Who are you writing for? June 14, 2010Posted by techtigger in writing.
As so often happens, I am once again finding ways I need to improve my writing. This week, the issue is trying to find the balance between description, dialogue and action. It is all too easy, and for the writer, fun, to lavish words on elaborate descriptions of the world they’ve spent so much time building. But is that really fun for the reader?
I just finished a book this weekend, by an author I adore – however, the book in question was dreadful. I kept asking myself, how did someone so good at writing, at spinning page-turning tales of wonder, write this? It was 90% description of the setting and culture, with a few vague lines here and there to keep the characters involved. It was obvious the writer knew the subject matter, loved the history it was based on, but there was no plot, and no character development. Just lots of pretty words.
The answer hit me this morning – the author wasn’t writing for the reader, they were writing for themselves. And, I suppose it’s okay for an author to do an experimental piece now and then, but I plunked down $24 USD for a hardcover, and now I want my money back.
I am not going to get it back, but at least I did get this one take-away. I will be writing for my readers. Even if I never get published beyond my own blog, I will keep the reader in mind as I write. I do not ever want my readers to be as annoyed, and disappointed as I was with this book.
Which brings me back to my first thought, finding a balance in my writing. To work on this, I am putting together a checklist:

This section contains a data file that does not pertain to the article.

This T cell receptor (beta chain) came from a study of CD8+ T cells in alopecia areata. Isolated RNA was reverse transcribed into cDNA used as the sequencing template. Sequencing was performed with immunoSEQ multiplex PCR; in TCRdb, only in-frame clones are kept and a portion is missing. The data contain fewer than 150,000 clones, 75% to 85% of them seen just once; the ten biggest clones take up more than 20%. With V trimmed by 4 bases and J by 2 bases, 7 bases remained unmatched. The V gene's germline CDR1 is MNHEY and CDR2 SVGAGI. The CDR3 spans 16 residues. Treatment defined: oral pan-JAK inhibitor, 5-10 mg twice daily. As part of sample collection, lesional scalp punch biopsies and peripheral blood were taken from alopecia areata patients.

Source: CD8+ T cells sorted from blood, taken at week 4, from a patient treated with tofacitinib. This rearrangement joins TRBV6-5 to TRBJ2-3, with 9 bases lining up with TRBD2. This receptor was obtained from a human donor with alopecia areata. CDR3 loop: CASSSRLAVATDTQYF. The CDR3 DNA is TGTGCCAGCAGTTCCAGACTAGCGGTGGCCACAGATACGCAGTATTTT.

1: I need to have enough detail to put the reader in the scene, let them ‘see’ where things are and get a feel for the setting. I will not describe anything that does not move the plot along. No matter how ‘cool’ the description might sound when I write it.
2: I need to have the characters talk about things, rather than the author telling what happens. Endless pages of me telling you about the plot, rather than characters discovering it is BORING
3: I will not have my characters sitting around talking at each other, they will be doing things. Even if it’s just fidgeting nervously, tweaking someone’s nose, or pounding a fist into a wall. No one stands still and talks without moving
4: dialogue will reveal issues which will lead to conflict and require actions. No yapping about trivial stuff that has nothing to do with the story
5: Action sequences will have a reason for being there. This is not a ‘no-scene-unexploded’ action film. There will be action, but only if it moves the plot forward. The consequences of the action will lead to more conflicts.
Anyone else seeing a thread here? Nothing stays in a story that does not move the plot forward. I am going to be tackling my revisions with this in mind, and hopefully my readers will enjoy the results. I suppose my $24 wasn’t entirely wasted on that book. I got a valuable writing lesson out of it.
So, how do you find that balance? What things are on your revision checklist? I’d love to hear how others tackle that issue! And who do you write for, and why? Let’s chat in the comments